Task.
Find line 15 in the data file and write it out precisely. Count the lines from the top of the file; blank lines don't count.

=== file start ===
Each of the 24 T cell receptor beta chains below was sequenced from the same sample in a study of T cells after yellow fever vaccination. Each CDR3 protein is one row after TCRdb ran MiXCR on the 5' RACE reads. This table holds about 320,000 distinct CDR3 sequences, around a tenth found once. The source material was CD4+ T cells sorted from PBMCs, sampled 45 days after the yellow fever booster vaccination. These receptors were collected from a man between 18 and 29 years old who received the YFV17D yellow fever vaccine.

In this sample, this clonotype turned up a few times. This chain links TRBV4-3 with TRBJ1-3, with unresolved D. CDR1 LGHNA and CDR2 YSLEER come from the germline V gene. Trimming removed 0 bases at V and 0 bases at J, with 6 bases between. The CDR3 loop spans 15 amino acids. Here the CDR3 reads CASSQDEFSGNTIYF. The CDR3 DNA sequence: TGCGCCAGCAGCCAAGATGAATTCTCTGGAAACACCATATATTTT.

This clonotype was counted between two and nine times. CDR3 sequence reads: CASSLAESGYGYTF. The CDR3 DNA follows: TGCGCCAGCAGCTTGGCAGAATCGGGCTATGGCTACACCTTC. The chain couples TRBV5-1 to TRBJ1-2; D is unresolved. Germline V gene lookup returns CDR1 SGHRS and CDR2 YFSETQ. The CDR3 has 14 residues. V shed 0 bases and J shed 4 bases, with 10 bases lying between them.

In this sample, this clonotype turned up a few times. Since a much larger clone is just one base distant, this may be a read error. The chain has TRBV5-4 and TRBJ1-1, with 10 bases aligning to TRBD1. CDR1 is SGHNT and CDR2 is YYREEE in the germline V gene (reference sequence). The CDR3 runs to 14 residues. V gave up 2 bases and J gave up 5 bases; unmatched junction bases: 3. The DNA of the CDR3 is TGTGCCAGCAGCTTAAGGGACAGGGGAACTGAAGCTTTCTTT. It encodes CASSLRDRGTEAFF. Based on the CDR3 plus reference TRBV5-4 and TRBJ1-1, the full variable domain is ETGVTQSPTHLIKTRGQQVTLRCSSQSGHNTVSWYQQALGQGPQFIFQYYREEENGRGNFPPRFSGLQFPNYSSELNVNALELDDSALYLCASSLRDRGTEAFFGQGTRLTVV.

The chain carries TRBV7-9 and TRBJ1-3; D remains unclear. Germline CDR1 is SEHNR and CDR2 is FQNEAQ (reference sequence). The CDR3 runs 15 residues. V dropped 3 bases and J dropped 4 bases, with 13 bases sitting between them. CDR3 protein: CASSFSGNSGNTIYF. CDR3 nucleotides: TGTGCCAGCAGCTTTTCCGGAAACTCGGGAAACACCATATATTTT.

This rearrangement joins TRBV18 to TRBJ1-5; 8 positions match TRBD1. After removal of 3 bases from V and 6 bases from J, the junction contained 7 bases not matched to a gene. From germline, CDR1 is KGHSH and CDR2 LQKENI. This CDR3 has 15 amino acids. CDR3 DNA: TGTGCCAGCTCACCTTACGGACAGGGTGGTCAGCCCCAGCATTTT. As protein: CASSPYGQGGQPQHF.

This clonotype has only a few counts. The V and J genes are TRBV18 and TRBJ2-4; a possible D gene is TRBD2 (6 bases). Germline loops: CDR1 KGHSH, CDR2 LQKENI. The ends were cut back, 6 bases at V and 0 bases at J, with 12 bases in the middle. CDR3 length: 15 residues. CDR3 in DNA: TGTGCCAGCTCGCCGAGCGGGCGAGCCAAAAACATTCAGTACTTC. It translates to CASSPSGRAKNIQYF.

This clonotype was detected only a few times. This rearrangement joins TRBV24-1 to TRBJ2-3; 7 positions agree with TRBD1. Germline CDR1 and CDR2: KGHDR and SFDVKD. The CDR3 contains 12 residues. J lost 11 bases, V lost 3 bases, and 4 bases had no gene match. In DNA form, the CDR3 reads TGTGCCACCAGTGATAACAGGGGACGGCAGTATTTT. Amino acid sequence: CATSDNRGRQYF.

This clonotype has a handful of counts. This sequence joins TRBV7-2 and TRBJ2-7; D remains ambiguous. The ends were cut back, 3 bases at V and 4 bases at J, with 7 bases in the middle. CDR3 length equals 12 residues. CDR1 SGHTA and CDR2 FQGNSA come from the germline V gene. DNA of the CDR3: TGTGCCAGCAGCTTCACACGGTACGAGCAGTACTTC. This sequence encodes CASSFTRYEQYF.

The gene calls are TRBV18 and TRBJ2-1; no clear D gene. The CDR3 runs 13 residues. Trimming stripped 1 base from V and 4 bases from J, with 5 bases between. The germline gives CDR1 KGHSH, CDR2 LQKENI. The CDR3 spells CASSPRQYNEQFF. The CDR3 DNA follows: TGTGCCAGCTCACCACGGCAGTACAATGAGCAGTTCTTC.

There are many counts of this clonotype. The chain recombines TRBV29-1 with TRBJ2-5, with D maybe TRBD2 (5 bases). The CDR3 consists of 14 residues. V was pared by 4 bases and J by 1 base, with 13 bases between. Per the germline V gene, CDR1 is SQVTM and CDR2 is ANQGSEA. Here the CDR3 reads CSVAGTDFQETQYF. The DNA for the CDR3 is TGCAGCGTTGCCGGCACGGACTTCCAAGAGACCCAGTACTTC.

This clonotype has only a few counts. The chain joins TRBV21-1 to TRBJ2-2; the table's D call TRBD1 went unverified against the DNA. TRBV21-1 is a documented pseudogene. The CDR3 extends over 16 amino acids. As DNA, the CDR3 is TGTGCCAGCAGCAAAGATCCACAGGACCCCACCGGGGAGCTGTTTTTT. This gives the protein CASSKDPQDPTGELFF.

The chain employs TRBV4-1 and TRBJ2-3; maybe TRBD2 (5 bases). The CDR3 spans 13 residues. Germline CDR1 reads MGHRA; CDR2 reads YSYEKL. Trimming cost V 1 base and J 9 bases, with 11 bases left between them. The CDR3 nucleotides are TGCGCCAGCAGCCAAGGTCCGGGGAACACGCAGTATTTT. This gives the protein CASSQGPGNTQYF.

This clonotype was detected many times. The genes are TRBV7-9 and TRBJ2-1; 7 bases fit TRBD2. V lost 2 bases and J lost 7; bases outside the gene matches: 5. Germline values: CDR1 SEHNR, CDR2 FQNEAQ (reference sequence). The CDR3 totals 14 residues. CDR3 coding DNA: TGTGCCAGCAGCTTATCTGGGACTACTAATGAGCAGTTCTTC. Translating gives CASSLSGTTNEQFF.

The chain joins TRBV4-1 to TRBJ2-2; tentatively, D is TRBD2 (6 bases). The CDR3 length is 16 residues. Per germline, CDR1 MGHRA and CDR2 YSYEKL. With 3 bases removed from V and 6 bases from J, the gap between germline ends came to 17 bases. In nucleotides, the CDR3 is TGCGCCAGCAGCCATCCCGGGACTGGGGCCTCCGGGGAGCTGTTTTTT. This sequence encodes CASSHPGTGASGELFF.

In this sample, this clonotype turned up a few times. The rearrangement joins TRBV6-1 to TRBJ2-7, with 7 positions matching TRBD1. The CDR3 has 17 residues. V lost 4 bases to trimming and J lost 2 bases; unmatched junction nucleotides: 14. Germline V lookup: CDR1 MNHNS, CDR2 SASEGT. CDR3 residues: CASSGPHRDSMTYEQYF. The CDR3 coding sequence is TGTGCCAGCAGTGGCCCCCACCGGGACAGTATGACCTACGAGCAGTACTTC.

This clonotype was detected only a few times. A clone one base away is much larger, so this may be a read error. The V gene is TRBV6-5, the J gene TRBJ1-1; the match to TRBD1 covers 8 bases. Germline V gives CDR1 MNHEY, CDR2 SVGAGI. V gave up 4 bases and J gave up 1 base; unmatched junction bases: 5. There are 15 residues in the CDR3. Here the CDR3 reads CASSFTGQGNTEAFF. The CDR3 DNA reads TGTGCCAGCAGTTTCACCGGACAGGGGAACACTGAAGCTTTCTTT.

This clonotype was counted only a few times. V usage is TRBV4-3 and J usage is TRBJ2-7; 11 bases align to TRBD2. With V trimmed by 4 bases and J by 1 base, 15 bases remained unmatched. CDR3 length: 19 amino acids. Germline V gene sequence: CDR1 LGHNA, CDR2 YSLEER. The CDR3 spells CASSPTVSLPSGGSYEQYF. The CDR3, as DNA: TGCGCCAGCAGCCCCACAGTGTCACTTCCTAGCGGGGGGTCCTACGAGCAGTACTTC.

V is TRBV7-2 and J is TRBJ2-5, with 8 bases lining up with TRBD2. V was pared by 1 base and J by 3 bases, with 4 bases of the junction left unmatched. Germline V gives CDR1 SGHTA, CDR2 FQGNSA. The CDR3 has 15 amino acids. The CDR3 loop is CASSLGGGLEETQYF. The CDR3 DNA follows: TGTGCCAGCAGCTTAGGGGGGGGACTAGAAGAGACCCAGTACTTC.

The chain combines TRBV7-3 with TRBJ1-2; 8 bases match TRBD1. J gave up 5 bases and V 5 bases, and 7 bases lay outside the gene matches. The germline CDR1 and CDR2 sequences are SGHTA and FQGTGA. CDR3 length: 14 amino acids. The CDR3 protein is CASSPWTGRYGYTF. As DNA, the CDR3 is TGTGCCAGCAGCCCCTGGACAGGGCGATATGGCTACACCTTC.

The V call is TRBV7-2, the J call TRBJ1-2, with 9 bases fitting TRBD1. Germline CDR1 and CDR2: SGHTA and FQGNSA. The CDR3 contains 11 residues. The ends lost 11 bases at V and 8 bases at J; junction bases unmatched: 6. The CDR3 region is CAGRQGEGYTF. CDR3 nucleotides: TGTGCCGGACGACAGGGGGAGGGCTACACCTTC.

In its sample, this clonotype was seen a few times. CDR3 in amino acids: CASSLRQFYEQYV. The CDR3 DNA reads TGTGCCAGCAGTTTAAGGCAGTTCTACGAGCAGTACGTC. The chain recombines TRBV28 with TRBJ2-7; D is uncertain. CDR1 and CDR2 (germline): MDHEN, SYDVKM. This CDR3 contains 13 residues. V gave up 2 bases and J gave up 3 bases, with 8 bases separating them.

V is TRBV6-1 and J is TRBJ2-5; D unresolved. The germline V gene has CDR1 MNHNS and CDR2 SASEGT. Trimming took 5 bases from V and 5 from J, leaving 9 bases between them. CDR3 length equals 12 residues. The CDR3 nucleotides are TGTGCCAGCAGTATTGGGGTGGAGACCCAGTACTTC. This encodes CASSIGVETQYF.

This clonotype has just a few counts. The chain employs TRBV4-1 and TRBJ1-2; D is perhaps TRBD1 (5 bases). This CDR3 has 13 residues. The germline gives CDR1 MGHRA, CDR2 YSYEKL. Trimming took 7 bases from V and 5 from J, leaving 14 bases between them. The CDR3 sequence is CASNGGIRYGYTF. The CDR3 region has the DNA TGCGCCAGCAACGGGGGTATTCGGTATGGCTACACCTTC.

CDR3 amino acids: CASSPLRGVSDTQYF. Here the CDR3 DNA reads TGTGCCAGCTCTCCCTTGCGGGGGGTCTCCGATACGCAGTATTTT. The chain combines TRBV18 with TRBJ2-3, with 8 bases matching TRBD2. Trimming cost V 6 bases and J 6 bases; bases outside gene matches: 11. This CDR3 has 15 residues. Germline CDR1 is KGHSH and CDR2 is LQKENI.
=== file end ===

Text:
The chain joins TRBV4-1 to TRBJ2-2; tentatively, D is TRBD2 (6 bases). The CDR3 length is 16 residues. Per germline, CDR1 MGHRA and CDR2 YSYEKL. With 3 bases removed from V and 6 bases from J, the gap between germline ends came to 17 bases. In nucleotides, the CDR3 is TGCGCCAGCAGCCATCCCGGGACTGGGGCCTCCGGGGAGCTGTTTTTT. This sequence encodes CASSHPGTGASGELFF.